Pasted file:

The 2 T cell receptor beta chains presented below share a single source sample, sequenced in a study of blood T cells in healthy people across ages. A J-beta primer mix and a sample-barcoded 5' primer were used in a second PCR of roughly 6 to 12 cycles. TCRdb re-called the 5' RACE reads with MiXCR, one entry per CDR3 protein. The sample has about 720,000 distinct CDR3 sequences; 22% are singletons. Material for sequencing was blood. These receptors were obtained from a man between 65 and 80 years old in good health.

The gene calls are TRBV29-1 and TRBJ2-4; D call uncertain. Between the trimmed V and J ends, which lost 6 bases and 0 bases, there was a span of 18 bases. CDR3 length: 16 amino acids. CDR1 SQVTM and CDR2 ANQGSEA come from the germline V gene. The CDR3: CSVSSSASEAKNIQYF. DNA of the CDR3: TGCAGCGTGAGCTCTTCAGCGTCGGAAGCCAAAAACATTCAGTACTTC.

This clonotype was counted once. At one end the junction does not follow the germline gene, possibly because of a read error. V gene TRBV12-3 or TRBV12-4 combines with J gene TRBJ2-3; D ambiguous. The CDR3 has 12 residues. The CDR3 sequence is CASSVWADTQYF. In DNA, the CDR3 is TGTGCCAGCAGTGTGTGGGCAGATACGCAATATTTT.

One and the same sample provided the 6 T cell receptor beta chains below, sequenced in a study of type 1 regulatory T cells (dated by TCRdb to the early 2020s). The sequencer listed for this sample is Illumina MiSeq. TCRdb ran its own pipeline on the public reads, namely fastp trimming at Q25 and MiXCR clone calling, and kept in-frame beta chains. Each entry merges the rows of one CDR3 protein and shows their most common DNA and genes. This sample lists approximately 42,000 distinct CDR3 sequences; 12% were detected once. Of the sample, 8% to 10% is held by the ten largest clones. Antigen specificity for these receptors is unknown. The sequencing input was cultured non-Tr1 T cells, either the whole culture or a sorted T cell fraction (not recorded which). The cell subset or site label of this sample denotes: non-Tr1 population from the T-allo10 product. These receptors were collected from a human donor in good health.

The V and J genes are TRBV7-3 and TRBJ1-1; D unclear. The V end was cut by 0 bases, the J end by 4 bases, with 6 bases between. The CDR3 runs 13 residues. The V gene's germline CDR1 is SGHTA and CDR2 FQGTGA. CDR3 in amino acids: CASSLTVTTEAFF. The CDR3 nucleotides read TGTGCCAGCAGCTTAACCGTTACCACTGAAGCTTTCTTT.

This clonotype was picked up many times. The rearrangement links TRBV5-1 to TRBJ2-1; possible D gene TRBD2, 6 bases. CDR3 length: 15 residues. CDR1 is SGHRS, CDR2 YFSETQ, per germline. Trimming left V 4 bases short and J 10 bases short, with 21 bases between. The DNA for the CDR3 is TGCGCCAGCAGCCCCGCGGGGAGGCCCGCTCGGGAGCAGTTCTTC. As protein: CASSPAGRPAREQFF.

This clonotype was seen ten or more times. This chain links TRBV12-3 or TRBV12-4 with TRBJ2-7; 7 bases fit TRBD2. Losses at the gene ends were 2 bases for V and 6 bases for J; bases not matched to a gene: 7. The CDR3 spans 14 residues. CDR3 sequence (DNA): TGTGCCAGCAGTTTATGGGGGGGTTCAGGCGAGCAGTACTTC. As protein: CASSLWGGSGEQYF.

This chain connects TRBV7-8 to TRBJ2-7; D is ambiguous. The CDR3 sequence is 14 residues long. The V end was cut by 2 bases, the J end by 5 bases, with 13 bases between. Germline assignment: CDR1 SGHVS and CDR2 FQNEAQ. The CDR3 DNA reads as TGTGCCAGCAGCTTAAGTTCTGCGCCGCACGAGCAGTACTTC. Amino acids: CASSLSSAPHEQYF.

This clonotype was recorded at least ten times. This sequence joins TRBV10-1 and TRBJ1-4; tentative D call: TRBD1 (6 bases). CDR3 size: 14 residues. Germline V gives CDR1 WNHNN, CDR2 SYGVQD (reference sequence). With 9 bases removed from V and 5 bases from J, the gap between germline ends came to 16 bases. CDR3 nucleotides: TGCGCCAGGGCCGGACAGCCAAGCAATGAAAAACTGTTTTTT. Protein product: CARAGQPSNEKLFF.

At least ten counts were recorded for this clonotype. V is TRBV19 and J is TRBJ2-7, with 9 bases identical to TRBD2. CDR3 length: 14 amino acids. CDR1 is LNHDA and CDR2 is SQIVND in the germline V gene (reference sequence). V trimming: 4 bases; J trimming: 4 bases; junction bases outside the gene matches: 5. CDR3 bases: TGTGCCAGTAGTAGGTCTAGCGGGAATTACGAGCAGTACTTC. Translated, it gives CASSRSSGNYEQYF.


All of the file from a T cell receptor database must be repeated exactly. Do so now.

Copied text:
The 2 T cell receptor beta chains presented below share a single source sample, sequenced in a study of blood T cells in healthy people across ages. A J-beta primer mix and a sample-barcoded 5' primer were used in a second PCR of roughly 6 to 12 cycles. TCRdb re-called the 5' RACE reads with MiXCR, one entry per CDR3 protein. The sample has about 720,000 distinct CDR3 sequences; 22% are singletons. Material for sequencing was blood. These receptors were obtained from a man between 65 and 80 years old in good health.

The gene calls are TRBV29-1 and TRBJ2-4; D call uncertain. Between the trimmed V and J ends, which lost 6 bases and 0 bases, there was a span of 18 bases. CDR3 length: 16 amino acids. CDR1 SQVTM and CDR2 ANQGSEA come from the germline V gene. The CDR3: CSVSSSASEAKNIQYF. DNA of the CDR3: TGCAGCGTGAGCTCTTCAGCGTCGGAAGCCAAAAACATTCAGTACTTC.

This clonotype was counted once. At one end the junction does not follow the germline gene, possibly because of a read error. V gene TRBV12-3 or TRBV12-4 combines with J gene TRBJ2-3; D ambiguous. The CDR3 has 12 residues. The CDR3 sequence is CASSVWADTQYF. In DNA, the CDR3 is TGTGCCAGCAGTGTGTGGGCAGATACGCAATATTTT.

One and the same sample provided the 6 T cell receptor beta chains below, sequenced in a study of type 1 regulatory T cells (dated by TCRdb to the early 2020s). The sequencer listed for this sample is Illumina MiSeq. TCRdb ran its own pipeline on the public reads, namely fastp trimming at Q25 and MiXCR clone calling, and kept in-frame beta chains. Each entry merges the rows of one CDR3 protein and shows their most common DNA and genes. This sample lists approximately 42,000 distinct CDR3 sequences; 12% were detected once. Of the sample, 8% to 10% is held by the ten largest clones. Antigen specificity for these receptors is unknown. The sequencing input was cultured non-Tr1 T cells, either the whole culture or a sorted T cell fraction (not recorded which). The cell subset or site label of this sample denotes: non-Tr1 population from the T-allo10 product. These receptors were collected from a human donor in good health.

The V and J genes are TRBV7-3 and TRBJ1-1; D unclear. The V end was cut by 0 bases, the J end by 4 bases, with 6 bases between. The CDR3 runs 13 residues. The V gene's germline CDR1 is SGHTA and CDR2 FQGTGA. CDR3 in amino acids: CASSLTVTTEAFF. The CDR3 nucleotides read TGTGCCAGCAGCTTAACCGTTACCACTGAAGCTTTCTTT.

This clonotype was picked up many times. The rearrangement links TRBV5-1 to TRBJ2-1; possible D gene TRBD2, 6 bases. CDR3 length: 15 residues. CDR1 is SGHRS, CDR2 YFSETQ, per germline. Trimming left V 4 bases short and J 10 bases short, with 21 bases between. The DNA for the CDR3 is TGCGCCAGCAGCCCCGCGGGGAGGCCCGCTCGGGAGCAGTTCTTC. As protein: CASSPAGRPAREQFF.

This clonotype was seen ten or more times. This chain links TRBV12-3 or TRBV12-4 with TRBJ2-7; 7 bases fit TRBD2. Losses at the gene ends were 2 bases for V and 6 bases for J; bases not matched to a gene: 7. The CDR3 spans 14 residues. CDR3 sequence (DNA): TGTGCCAGCAGTTTATGGGGGGGTTCAGGCGAGCAGTACTTC. As protein: CASSLWGGSGEQYF.

This chain connects TRBV7-8 to TRBJ2-7; D is ambiguous. The CDR3 sequence is 14 residues long. The V end was cut by 2 bases, the J end by 5 bases, with 13 bases between. Germline assignment: CDR1 SGHVS and CDR2 FQNEAQ. The CDR3 DNA reads as TGTGCCAGCAGCTTAAGTTCTGCGCCGCACGAGCAGTACTTC. Amino acids: CASSLSSAPHEQYF.

This clonotype was recorded at least ten times. This sequence joins TRBV10-1 and TRBJ1-4; tentative D call: TRBD1 (6 bases). CDR3 size: 14 residues. Germline V gives CDR1 WNHNN, CDR2 SYGVQD (reference sequence). With 9 bases removed from V and 5 bases from J, the gap between germline ends came to 16 bases. CDR3 nucleotides: TGCGCCAGGGCCGGACAGCCAAGCAATGAAAAACTGTTTTTT. Protein product: CARAGQPSNEKLFF.

At least ten counts were recorded for this clonotype. V is TRBV19 and J is TRBJ2-7, with 9 bases identical to TRBD2. CDR3 length: 14 amino acids. CDR1 is LNHDA and CDR2 is SQIVND in the germline V gene (reference sequence). V trimming: 4 bases; J trimming: 4 bases; junction bases outside the gene matches: 5. CDR3 bases: TGTGCCAGTAGTAGGTCTAGCGGGAATTACGAGCAGTACTTC. Translated, it gives CASSRSSGNYEQYF.